Description : Mohair is made from the hair of angora goats. It is perhaps the best known of the animal hairs used in garments. Mohair has a lustrous and fluffy appearance. It feels silky and soft. It doesn't shrink nor does it soil as readily as wool, and it resists abrasion. It can be woven or knitted.
Fabrication :
Subtypes :
Dyes, color treatment and washing characteristics : Fabric should be dry cleaned in preparation for sewing.
Draping properties :
Cutting properties : Mohair is relatively difficult to press and it is easily damaged by improper pressing technique. Test pressing is a good idea. Steaming may cause shrinkage. Both the ironing board and the fabric should be covered with wool before pressing. Mark the right side with safety pins, especially if the fabric looks nearly the same on both sides. Additional marking can use scissor clips or tailor's tacks. Use flower pins (or pins with big heads) to hold the fabric in place. Refold the fabric to avoid the original crease. Fabric may be spread in a double layer if it is not too thick.
Sewing challenges : Mohair's irregular surface hides stitching difficulties. Polyester thread will provide more stretch. However, you will need to avoid stretching the seams while sewing - sandwich the fabric layers between two layers of stabilizer for shoulder and neck seams and front edges. Stitch in the direction of the nap, not the grain. Understitch by hand for an inconspicuous finish. Use lightweight fusible interfacing between the layers to stabilize them when doing buttonholes. You may need to use a water soluble stabilizer on top to prevent the stitches from embedding themselves within the fabric. This can be removed later by steam pressing. Use lightweight zippers and stabilize the opening. You will need to underline skirts, pants and dresses for these garments to hold their shape - lightweight silk will make the best underlining, but the layers should be quilted to prevent the mohair from sagging. For a softer garment, cut the underlining on the bias. For coats, jackets and capes, interface using knit or weft fusibles or hair canvas. Seams should be pressed open, topstitched or taped. Serging or zigzag stitching seam edges is recommended.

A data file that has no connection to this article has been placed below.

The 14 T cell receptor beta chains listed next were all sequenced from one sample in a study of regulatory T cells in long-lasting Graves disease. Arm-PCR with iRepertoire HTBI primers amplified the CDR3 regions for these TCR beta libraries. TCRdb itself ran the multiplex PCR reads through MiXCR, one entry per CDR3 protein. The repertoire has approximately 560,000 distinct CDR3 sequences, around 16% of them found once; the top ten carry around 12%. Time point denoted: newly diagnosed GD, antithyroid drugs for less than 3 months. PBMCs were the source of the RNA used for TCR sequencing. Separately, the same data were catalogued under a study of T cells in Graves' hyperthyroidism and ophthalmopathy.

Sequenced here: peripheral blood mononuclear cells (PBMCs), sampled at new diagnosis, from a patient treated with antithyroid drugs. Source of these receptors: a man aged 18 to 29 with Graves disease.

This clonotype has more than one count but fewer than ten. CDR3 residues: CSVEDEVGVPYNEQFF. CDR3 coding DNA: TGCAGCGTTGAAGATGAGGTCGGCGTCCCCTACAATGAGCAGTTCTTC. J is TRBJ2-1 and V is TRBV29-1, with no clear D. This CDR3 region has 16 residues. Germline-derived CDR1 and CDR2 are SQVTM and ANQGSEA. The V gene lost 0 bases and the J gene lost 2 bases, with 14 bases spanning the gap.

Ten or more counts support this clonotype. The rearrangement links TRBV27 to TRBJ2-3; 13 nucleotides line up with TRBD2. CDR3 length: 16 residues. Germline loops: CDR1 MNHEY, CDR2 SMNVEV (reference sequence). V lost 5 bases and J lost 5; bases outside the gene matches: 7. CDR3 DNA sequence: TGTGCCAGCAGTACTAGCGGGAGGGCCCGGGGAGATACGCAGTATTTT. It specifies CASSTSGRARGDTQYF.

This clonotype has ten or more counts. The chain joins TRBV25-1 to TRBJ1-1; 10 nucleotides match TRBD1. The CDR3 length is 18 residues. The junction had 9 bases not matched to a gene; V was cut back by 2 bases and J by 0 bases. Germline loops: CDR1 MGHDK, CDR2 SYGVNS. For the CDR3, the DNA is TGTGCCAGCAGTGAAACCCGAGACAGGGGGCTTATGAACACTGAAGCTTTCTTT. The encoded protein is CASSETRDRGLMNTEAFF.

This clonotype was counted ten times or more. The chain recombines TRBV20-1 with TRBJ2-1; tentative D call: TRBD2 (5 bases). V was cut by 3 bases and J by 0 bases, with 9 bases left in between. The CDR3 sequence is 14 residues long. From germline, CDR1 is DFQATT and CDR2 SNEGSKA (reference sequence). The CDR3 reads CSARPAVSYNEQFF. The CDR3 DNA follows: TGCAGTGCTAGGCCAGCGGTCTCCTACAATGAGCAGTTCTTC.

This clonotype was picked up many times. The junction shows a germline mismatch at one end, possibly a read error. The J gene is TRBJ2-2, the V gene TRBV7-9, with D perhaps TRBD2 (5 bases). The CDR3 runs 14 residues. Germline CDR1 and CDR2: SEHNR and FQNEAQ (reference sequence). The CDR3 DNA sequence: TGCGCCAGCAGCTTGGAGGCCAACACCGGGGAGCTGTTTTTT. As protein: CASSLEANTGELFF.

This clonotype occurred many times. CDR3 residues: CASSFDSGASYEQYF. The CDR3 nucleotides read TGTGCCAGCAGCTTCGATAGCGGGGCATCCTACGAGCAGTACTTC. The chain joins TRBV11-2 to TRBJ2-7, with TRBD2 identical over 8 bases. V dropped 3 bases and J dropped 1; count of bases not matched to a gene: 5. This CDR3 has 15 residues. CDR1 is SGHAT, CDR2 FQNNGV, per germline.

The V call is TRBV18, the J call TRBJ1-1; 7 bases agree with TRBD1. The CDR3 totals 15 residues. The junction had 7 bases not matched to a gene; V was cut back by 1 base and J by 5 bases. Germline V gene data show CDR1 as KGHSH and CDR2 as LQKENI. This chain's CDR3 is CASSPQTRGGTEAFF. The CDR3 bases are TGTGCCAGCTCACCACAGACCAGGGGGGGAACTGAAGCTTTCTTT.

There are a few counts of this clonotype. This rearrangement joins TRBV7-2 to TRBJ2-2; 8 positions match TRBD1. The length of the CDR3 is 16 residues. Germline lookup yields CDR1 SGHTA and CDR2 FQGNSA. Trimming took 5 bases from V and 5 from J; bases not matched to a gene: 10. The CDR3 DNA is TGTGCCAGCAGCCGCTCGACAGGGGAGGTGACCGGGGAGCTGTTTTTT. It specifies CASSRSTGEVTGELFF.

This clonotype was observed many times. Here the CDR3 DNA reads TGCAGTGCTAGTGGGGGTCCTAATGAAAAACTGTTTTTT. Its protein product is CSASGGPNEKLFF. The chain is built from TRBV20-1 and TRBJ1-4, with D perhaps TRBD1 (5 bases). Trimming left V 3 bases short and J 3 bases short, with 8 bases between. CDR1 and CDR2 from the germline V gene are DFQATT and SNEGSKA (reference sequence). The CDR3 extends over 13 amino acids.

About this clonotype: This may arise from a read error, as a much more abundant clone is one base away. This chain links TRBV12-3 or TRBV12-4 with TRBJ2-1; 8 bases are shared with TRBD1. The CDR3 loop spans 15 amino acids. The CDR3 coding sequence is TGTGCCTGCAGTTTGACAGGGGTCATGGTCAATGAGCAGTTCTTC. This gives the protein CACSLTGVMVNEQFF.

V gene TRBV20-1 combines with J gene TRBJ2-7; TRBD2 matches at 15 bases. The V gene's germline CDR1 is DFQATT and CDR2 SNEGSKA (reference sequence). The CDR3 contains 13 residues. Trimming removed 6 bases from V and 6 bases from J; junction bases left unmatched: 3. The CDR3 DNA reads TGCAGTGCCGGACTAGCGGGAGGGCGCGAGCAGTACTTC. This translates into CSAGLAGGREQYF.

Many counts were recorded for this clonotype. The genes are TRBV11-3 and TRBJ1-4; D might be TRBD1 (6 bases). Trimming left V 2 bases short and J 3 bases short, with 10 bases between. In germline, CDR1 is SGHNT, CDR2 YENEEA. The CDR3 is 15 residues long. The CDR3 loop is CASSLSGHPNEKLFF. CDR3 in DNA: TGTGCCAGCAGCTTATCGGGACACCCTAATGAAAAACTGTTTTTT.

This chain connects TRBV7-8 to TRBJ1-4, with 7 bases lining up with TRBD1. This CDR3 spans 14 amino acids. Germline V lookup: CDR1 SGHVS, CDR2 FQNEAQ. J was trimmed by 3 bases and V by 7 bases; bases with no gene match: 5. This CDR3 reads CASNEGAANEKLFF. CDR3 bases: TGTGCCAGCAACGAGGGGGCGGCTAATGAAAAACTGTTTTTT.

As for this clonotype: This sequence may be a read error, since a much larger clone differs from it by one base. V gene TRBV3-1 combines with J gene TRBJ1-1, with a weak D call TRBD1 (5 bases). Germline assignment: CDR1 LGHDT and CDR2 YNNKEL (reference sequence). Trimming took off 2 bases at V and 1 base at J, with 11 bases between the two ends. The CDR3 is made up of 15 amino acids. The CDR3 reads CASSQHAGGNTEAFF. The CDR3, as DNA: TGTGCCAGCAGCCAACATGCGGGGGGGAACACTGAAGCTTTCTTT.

Example creations :
Uses worldwide : Generally used for suitings and novelty fabrics, in coats, jackets, dresses, skirts, pants, tops, sweaters, capes, wraps, dressing gowns, baby blankets and lap robes.
Origins and history :
Wikipedia reference

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